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DANCING WITH DEATH Madagascar plague is spreading because relatives are digging up their Black Death corpses and DANCING as part of ancient Famadihana ritual

Madagascans have been told to call a halt to the ceremony as it is feared to have contributed to the outbreak that has left 120 dead from pneumonic plague – an even deadlier strain of the lethal disease than bubonic plague

RELATIVES dancing with the corpses of their loved ones who have died from the Black Death are helping to spread the plague, officials have warned.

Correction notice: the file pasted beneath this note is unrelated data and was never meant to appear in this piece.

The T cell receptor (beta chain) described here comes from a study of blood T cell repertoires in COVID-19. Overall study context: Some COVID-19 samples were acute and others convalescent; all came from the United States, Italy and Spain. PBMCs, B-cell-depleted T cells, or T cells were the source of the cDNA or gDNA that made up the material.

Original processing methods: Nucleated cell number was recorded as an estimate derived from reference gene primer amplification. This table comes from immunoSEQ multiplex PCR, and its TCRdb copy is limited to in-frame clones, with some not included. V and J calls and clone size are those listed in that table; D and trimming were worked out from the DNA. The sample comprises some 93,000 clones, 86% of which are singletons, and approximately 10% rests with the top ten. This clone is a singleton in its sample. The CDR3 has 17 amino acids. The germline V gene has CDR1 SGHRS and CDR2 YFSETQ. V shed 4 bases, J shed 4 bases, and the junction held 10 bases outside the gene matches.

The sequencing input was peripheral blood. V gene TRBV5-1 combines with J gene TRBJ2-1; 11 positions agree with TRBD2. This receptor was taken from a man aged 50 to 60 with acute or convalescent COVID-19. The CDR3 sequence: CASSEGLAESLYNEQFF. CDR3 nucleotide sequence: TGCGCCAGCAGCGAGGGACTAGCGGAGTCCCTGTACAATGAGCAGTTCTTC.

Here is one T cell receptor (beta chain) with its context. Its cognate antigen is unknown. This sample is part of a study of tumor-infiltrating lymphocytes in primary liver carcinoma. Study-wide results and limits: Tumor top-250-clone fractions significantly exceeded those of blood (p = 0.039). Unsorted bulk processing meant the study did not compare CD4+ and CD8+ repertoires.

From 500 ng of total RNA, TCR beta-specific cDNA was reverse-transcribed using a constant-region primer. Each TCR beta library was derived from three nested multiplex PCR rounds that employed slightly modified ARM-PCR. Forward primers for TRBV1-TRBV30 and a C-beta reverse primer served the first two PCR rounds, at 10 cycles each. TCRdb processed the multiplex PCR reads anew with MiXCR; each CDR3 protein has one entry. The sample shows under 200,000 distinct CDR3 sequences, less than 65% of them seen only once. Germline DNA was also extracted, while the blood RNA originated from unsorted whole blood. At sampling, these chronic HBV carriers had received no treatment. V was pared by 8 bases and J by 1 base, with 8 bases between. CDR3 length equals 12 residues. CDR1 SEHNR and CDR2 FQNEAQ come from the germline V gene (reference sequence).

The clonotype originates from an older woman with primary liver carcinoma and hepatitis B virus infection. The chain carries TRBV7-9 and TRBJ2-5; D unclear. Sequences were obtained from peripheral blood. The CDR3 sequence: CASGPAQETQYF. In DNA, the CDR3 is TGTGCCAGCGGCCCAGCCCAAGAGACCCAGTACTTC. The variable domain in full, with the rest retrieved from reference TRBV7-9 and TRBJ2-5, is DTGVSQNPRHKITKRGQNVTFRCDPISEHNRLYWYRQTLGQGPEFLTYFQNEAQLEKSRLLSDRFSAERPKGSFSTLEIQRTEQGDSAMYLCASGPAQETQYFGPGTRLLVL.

Madagascans have been told to stop the traditional practice of Famadihana – which sees locals dig up deceased relatives and dance with them before they are re-buried.

It is feared the ceremony has helped spread an outbreak of pneumonic plague that has left more than 120 dead on the African island.

The country’s health chief Willy Randriamarotia said: “If a person dies of pneumonic plague and is then interred in a tomb that is subsequently opened for a Famadihana, the bacteria can still be transmitted and contaminate whoever handles the body.”

The tradition has been banned since the outbreak began, but it is feared ceremonies have taken place regardless

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